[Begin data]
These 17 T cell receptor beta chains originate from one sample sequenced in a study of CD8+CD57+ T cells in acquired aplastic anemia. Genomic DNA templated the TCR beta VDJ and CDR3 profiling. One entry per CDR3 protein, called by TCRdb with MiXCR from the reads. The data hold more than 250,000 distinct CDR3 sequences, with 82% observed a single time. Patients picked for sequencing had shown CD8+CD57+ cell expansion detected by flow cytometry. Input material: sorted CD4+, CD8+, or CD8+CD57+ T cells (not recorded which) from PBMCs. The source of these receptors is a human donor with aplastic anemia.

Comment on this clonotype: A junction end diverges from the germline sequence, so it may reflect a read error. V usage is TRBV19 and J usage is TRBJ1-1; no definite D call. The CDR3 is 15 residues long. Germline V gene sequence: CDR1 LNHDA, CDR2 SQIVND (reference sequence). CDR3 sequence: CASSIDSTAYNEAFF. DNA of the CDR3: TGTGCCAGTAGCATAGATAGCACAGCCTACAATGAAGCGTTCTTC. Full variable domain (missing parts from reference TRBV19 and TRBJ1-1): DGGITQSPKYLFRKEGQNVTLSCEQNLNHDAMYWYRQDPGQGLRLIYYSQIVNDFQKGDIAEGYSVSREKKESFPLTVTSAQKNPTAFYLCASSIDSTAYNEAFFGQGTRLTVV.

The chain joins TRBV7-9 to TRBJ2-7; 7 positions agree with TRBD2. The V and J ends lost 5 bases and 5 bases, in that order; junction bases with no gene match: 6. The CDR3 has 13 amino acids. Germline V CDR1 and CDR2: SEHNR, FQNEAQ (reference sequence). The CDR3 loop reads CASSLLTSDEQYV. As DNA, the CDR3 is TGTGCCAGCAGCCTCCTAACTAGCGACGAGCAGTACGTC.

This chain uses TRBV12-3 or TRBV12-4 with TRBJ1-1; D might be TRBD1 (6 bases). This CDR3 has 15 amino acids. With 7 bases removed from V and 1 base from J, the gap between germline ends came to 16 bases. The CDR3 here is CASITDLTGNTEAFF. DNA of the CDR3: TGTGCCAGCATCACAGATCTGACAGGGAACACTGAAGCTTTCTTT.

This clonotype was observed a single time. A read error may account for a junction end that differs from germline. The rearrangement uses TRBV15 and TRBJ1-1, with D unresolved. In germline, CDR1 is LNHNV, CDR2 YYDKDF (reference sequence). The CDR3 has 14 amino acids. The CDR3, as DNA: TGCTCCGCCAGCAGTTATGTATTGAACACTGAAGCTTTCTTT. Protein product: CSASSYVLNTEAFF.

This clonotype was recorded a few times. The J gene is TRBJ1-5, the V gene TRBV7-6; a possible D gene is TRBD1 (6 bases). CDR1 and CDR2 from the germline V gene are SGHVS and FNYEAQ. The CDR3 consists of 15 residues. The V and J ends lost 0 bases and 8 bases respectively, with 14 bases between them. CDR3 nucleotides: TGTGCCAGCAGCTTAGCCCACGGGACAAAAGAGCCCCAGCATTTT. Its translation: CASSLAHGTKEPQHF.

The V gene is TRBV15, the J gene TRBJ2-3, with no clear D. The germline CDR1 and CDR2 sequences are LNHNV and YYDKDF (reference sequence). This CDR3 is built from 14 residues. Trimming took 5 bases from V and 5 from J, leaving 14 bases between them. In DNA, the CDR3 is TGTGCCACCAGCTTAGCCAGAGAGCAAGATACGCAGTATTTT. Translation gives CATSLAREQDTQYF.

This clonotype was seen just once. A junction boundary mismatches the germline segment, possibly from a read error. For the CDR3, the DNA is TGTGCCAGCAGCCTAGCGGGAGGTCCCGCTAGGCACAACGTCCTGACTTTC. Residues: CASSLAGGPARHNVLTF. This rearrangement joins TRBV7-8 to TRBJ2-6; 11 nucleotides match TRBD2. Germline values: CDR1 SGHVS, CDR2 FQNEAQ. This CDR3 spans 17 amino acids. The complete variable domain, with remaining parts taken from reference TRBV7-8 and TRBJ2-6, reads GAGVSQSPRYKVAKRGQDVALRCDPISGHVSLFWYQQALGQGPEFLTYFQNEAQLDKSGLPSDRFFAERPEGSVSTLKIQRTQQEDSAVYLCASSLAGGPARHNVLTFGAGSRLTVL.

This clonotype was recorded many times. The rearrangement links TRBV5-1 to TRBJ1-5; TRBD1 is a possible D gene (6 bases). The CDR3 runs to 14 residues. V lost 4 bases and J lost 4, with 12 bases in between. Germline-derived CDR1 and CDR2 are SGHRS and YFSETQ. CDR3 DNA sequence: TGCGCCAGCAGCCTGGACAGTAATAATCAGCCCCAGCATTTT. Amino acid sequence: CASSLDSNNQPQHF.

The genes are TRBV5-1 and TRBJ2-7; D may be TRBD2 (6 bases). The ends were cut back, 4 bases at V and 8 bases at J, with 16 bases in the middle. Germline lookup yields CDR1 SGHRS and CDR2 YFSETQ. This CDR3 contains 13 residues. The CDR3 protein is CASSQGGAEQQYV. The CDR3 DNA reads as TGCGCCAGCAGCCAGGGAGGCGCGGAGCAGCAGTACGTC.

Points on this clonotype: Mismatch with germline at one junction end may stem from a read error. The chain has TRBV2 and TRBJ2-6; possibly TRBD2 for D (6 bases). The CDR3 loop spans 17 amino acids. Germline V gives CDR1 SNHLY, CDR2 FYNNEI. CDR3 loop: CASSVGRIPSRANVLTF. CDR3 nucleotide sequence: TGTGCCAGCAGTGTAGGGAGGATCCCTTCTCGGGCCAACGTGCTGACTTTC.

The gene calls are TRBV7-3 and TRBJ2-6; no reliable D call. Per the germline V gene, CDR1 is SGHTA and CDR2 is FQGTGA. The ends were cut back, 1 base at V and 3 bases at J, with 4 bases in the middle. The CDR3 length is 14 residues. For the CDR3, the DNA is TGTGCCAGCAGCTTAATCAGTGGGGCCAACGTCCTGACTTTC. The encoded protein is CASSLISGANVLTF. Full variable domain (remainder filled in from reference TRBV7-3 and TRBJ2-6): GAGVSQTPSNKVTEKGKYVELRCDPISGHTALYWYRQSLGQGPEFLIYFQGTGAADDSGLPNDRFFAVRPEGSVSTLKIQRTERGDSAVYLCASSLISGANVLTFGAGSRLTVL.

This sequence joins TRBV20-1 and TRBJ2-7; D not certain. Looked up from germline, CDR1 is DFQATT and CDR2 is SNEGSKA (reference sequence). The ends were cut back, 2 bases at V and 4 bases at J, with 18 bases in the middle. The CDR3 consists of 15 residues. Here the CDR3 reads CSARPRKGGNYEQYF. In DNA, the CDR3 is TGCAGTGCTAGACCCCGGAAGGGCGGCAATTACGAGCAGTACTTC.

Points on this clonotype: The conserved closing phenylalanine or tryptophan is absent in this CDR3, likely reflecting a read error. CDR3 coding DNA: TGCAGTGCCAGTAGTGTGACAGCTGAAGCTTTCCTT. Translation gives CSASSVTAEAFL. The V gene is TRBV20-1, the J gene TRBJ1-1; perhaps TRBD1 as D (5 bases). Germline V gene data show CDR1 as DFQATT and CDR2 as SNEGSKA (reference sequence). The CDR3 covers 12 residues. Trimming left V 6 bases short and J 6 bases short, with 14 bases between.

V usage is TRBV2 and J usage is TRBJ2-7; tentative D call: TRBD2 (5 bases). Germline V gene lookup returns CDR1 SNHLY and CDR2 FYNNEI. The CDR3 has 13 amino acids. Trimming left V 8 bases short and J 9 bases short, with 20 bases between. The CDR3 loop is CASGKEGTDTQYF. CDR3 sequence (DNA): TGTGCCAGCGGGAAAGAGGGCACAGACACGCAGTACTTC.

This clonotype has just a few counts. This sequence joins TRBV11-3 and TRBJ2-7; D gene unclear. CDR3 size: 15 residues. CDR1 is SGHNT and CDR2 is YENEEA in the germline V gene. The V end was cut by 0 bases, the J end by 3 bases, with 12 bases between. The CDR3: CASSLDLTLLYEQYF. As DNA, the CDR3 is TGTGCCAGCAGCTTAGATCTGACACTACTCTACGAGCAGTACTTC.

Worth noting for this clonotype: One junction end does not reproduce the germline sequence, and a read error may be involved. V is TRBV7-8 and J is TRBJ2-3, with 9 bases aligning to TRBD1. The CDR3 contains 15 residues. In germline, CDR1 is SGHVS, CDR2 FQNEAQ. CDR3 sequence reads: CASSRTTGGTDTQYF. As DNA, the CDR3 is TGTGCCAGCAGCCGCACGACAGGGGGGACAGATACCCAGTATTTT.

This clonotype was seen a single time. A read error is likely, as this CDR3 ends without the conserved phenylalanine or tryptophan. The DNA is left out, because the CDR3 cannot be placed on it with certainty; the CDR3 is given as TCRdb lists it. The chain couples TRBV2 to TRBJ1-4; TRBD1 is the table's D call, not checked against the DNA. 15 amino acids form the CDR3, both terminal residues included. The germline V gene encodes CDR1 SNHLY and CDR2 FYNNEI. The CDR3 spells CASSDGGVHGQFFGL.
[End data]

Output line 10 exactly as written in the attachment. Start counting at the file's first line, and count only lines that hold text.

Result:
The genes are TRBV5-1 and TRBJ2-7; D may be TRBD2 (6 bases). The ends were cut back, 4 bases at V and 8 bases at J, with 16 bases in the middle. Germline lookup yields CDR1 SGHRS and CDR2 YFSETQ. This CDR3 contains 13 residues. The CDR3 protein is CASSQGGAEQQYV. The CDR3 DNA reads as TGCGCCAGCAGCCAGGGAGGCGCGGAGCAGCAGTACGTC.